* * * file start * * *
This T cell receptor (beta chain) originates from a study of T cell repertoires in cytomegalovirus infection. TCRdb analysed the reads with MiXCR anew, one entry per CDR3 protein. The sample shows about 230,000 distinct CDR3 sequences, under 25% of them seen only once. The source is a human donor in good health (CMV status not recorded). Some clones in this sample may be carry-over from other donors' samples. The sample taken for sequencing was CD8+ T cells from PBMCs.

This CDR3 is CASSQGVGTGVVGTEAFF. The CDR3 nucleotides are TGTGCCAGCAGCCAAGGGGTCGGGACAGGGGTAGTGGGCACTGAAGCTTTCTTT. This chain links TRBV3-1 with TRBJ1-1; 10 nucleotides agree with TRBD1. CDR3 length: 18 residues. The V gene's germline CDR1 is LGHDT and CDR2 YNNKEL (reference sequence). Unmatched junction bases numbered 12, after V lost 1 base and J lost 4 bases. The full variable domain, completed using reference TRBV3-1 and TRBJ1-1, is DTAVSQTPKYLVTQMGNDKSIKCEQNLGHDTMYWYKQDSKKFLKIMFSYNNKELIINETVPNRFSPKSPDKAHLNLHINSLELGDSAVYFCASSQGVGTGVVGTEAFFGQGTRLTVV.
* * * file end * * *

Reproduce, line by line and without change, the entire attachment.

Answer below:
This T cell receptor (beta chain) originates from a study of T cell repertoires in cytomegalovirus infection. TCRdb analysed the reads with MiXCR anew, one entry per CDR3 protein. The sample shows about 230,000 distinct CDR3 sequences, under 25% of them seen only once. The source is a human donor in good health (CMV status not recorded). Some clones in this sample may be carry-over from other donors' samples. The sample taken for sequencing was CD8+ T cells from PBMCs.

This CDR3 is CASSQGVGTGVVGTEAFF. The CDR3 nucleotides are TGTGCCAGCAGCCAAGGGGTCGGGACAGGGGTAGTGGGCACTGAAGCTTTCTTT. This chain links TRBV3-1 with TRBJ1-1; 10 nucleotides agree with TRBD1. CDR3 length: 18 residues. The V gene's germline CDR1 is LGHDT and CDR2 YNNKEL (reference sequence). Unmatched junction bases numbered 12, after V lost 1 base and J lost 4 bases. The full variable domain, completed using reference TRBV3-1 and TRBJ1-1, is DTAVSQTPKYLVTQMGNDKSIKCEQNLGHDTMYWYKQDSKKFLKIMFSYNNKELIINETVPNRFSPKSPDKAHLNLHINSLELGDSAVYFCASSQGVGTGVVGTEAFFGQGTRLTVV.